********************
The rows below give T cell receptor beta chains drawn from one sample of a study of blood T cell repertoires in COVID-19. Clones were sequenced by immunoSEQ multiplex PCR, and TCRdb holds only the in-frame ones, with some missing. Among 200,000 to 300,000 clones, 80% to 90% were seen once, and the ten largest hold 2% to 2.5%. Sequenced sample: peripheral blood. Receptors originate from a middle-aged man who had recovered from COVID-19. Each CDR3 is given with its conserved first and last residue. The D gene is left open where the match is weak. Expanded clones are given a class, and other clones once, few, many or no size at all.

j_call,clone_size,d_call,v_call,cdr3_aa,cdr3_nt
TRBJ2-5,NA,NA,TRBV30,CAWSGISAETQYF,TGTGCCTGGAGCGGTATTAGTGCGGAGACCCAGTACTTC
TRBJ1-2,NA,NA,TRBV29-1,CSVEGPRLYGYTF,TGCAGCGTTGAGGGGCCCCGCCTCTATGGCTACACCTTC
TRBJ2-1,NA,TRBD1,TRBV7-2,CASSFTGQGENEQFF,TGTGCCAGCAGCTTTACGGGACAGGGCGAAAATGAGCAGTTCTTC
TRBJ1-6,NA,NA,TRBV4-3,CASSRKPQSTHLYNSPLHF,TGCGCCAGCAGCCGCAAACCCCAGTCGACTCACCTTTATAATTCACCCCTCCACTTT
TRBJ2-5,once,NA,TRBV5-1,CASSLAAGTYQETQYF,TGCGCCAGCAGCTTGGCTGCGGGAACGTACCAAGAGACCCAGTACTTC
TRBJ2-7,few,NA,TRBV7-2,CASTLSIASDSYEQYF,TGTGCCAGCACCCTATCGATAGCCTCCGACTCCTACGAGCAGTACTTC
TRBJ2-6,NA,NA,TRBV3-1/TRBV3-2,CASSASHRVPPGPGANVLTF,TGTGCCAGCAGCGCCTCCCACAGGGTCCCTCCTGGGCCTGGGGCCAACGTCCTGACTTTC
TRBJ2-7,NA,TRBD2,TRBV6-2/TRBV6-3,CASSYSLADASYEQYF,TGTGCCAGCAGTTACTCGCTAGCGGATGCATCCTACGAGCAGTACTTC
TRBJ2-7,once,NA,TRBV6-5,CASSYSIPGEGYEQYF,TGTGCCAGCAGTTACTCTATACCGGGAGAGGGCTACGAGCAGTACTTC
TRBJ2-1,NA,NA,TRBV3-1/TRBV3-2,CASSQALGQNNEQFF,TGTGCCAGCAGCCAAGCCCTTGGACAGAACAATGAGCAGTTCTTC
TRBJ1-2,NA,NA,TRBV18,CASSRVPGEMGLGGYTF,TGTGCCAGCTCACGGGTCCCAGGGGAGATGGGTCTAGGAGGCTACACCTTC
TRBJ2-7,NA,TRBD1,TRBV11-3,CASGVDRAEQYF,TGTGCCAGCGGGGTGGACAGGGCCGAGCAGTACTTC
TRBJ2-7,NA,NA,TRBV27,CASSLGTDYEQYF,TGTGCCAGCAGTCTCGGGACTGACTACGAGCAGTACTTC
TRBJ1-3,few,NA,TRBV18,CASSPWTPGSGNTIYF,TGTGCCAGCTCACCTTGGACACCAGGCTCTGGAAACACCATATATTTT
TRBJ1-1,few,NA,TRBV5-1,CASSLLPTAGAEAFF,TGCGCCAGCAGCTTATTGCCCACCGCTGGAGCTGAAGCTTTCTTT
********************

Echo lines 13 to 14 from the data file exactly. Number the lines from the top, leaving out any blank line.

TRBJ1-2,NA,NA,TRBV18,CASSRVPGEMGLGGYTF,TGTGCCAGCTCACGGGTCCCAGGGGAGATGGGTCTAGGAGGCTACACCTTC
TRBJ2-7,NA,TRBD1,TRBV11-3,CASGVDRAEQYF,TGTGCCAGCGGGGTGGACAGGGCCGAGCAGTACTTC